• After an illness left her blind and paralysed, Vanessa Potter decided to explore meditation as a means of working through the trauma she had experienced

  • Compassion meditation, or lovingkindness, proved to be a life-changing practice

  • We have therapists and counsellors who incorporate mindfulness into their work – find yours here

Ten years ago I would never have believed that I’d regularly practise compassion meditation, or that it would have a positive impact upon my life. Learning a Buddhist practice called lovingkindness as part of a meditation experiment with Cambridge neuroscientists, helped me develop feelings of warmth and friendliness towards myself and others. 

I’d always thought I was friendly enough, but learning this practice I was shocked to discover how judgmental I could be. I’d never thought I beat myself up, but the practice revealed that too. When I started practising lovingkindness the scientists told me it would be the hardest work I’d ever do. 'Work?' I’d thought at the time. What could they mean?

I’d only ever dabbled in meditation, but in 2012 when a rare illness left me blind and paralysed for almost a year I needed new ways to manage the trauma I suffered. That experience opened up the spirituality doors and in 2017 I began a meditation experiment with researchers that changed everything. For the next three years I explored ten different ways to ‘train my mind', while the scientists recorded my brain activity via an EEG (electroencephalography) headset. The experiment was a gateway to different techniques and compared mindfulness, mantra practices, visualisation, breath and movement techniques — even self-hypnosis and psychedelics. I was curious to discover which methods helped me feel less stressed, less reactive and sleep better. My discoveries resulted in a book called Finding My Right Mind: One Woman’s Experiment to put Meditation to the Test, which is a companion for anyone wanting to explore which meditation best suits them. While each technique provided distinct and rich benefits, I had the least expectations for lovingkindness.

A lovingkindness practice uses simple imagery and silent phrases such as “may I be well” or “may you be happy.” The practice, also known as “metta” which means love or friendliness, helps us to feel kindly towards those in need, without requiring anything in return. The ‘love’ word is a bit of a red herring here — it only refers to the non-romantic variety. The idea is simple; you just wish everyone in the world to be happy and well. Compassion meditation is sometimes seen as weak or unimportant — that it will make us a push-over or less competitive. If we feel kindness — or even love towards others, how will we stay ahead and succeed? This couldn’t be further from the truth as compassion skills have been proven to improve collaboration and creative thinking.

During my compassion training I practised Sharon Salzberg’s ‘street lovingkindness’ exercise on my own and eventually adapted it to include my children. We did this while walking to school or the shops. As we passed strangers we sent them kind wishes like, ’be happy’, ‘be well', 'be safe'. We didn’t expect anything in return — we simply wished that they were okay. My children got creative and ‘zapped’ kindness at people they saw and the warmth and positive ripples this created inspired me to create a guided meditation to help others enjoy a taste of compassion for themselves.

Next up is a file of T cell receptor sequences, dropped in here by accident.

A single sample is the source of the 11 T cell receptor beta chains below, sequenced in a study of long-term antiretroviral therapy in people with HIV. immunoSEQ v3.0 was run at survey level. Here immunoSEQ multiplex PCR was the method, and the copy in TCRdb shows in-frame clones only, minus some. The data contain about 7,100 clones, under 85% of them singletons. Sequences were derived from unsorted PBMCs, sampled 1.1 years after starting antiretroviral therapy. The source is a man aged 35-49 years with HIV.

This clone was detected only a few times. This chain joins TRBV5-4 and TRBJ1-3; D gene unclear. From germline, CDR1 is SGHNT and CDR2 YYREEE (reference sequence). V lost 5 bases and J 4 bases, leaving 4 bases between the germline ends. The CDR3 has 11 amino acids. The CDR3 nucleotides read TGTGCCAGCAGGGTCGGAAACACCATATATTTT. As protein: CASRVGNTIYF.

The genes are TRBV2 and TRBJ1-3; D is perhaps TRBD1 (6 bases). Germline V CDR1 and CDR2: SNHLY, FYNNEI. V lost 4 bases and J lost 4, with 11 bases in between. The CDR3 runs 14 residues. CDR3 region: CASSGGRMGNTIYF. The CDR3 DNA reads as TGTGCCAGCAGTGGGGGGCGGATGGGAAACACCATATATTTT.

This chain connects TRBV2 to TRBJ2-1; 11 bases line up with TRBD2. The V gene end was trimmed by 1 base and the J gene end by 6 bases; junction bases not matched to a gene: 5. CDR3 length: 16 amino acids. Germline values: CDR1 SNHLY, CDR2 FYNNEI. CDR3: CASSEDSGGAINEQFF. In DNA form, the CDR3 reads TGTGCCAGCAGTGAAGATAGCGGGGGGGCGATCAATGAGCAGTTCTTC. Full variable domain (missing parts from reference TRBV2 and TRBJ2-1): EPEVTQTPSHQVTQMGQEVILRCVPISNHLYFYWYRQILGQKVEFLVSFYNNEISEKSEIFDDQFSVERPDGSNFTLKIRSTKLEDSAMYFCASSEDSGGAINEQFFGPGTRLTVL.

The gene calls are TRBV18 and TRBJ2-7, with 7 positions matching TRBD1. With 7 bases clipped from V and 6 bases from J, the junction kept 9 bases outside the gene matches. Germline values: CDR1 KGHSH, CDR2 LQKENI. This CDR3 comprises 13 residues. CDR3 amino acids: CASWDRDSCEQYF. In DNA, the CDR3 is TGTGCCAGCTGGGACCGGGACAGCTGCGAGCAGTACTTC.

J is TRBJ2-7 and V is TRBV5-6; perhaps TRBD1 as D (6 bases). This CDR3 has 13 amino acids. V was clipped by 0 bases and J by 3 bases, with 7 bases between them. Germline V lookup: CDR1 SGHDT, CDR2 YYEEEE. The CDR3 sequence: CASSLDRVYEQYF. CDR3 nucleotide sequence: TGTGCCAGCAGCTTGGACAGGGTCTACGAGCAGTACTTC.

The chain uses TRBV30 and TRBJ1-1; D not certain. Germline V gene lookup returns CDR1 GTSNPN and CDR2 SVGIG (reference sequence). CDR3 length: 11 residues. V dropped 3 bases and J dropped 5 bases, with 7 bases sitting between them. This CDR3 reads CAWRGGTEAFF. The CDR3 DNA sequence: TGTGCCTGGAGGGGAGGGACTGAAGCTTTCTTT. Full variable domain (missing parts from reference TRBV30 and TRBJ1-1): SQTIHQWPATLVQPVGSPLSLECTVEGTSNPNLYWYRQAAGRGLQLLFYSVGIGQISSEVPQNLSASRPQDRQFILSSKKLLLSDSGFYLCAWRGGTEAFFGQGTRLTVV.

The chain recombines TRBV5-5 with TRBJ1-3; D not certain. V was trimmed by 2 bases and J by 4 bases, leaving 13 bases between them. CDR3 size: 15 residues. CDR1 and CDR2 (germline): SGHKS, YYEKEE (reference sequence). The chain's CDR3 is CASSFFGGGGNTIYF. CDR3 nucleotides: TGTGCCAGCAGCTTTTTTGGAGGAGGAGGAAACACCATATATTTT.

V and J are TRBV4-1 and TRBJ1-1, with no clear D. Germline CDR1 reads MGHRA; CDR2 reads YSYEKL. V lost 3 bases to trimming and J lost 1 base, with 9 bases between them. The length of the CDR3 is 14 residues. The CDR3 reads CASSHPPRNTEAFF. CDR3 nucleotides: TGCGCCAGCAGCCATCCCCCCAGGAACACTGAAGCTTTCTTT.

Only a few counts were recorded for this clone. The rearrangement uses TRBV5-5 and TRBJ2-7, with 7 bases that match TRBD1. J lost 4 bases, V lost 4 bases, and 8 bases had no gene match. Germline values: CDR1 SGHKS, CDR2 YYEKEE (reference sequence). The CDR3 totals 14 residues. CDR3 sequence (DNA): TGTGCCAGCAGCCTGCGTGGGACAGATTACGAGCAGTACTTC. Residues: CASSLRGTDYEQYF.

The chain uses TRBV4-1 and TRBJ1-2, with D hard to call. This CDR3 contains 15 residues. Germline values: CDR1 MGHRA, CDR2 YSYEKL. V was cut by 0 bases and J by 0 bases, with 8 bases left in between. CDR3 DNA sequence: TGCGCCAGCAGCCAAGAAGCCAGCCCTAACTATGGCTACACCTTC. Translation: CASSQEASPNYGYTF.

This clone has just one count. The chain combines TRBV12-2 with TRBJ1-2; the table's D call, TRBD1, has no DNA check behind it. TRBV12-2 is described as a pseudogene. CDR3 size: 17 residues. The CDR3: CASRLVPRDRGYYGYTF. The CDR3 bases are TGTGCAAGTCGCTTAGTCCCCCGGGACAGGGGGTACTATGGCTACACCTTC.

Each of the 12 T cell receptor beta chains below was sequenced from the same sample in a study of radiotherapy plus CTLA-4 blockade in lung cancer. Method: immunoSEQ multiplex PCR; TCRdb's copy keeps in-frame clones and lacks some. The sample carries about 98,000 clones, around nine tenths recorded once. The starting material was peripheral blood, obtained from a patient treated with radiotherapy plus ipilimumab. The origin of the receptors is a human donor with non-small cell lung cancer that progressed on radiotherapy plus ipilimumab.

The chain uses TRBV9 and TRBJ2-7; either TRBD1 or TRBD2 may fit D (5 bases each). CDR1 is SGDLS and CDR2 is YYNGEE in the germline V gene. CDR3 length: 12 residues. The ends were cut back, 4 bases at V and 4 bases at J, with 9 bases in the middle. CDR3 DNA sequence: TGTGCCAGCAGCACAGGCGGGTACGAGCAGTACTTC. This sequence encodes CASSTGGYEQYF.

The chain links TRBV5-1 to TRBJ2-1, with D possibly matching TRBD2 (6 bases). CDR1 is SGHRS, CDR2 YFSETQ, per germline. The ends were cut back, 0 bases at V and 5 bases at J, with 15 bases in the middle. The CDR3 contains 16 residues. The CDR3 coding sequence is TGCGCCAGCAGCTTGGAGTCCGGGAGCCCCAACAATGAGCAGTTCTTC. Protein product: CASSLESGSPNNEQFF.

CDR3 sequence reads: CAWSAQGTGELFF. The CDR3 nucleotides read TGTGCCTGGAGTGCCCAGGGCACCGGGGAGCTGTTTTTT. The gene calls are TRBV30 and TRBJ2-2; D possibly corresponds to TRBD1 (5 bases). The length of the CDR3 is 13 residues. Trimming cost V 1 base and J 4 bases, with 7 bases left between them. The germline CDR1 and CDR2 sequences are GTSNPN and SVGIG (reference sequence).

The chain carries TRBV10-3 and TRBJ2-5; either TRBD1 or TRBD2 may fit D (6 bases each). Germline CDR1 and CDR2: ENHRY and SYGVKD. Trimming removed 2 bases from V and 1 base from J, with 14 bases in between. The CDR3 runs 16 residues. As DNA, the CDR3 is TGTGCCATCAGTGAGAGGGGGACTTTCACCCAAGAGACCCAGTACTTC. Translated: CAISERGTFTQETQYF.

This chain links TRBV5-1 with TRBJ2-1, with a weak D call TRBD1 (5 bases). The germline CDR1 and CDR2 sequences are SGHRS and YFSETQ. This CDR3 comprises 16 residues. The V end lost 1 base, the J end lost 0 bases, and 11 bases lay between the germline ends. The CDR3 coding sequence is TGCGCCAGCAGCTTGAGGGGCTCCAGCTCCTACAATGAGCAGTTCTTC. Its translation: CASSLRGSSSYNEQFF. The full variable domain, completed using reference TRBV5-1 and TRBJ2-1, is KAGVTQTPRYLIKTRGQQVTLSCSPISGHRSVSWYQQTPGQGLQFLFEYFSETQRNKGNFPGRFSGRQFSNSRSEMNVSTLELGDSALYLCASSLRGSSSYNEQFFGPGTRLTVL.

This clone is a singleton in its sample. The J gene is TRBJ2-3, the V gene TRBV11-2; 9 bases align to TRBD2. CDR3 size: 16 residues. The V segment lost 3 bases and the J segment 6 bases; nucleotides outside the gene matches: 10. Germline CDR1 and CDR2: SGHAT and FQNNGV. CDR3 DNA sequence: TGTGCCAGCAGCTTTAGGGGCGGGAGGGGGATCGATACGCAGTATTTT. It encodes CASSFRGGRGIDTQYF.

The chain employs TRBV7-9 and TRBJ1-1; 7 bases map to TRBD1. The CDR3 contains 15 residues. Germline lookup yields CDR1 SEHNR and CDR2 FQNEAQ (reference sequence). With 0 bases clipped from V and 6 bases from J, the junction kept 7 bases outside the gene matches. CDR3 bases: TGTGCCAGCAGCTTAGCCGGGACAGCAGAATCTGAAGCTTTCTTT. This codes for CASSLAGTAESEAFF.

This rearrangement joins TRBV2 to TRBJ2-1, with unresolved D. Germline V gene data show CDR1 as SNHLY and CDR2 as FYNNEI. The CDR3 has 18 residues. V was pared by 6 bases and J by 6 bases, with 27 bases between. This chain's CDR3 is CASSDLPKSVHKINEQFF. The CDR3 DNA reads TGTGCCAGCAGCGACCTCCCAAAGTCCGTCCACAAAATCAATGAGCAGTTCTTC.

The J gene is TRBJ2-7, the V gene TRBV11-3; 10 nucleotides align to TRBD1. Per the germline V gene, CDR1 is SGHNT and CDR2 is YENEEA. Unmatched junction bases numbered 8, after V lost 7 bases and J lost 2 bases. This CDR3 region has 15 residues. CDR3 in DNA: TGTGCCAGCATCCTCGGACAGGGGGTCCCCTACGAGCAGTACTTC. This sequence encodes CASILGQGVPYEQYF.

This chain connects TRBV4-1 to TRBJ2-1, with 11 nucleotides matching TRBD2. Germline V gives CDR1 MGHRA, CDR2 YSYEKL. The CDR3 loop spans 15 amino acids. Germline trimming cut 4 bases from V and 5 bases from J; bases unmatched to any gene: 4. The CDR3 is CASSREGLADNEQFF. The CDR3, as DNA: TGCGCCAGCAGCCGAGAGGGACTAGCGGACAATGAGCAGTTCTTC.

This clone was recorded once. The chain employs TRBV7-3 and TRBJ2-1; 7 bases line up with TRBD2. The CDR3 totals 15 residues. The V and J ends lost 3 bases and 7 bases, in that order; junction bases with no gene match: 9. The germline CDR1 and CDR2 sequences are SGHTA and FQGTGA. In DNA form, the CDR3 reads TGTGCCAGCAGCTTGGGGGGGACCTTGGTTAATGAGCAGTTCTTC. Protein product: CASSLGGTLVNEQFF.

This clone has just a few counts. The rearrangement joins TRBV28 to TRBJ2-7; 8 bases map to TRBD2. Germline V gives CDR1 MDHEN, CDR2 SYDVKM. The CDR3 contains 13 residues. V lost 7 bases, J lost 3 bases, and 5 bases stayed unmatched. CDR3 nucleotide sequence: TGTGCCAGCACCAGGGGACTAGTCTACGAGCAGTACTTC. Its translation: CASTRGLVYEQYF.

Meditation is not a panacea. Learning different techniques hasn’t eliminated stressors from my life, but meditating has helped me manage them better. Meditation is not one-size-fits-all and I learnt to take a bespoke approach to helping myself. Initially I’d hoped lovingkindness might boost my own self-compassion. After my sight loss I’d felt distanced from those around me. Blindness had forced me into the dark and left me feeling isolated and emotionally numb. 

Self-compassion is described by the researcher Kristin Neff as having an understanding and kindness towards yourself when you fail or make mistakes, rather than judging yourself harshly. Neff suggests we act the same way towards ourselves when we notice something we don't like, as we would towards a best friend. At times this proved surprisingly difficult and ironically part of the practice became forgiving myself for being harsh about my own failings. 

During my twelve weeks of daily practice l gradually opened up and felt more aware of and connected to my emotions. I started to smile more. I realised that by being busy and running on autopilot I wasn’t allowing myself time to connect, even to my family. The practice taught me how to slow down and appreciate the small things in life — like ruffling my son’s hair or going for a walk with my husband. It was hard work but eight weeks of intensive compassion training provided a powerful way to take care of my own mental health. In doing so, those benefits spread out to those close to me too.

Vanessa Potter is a meditation advocate and author of Finding My Right Mind: One Woman’s Experiment to put Meditation to the Test (Welbeck Publishing)

Further reading

How to nurture more self-compassion

5 mindfulness meditation tips for self-love

Overcoming grief through meditation and self-compassion

Why self-compassion is key to success

How mindfulness complements psychotherapy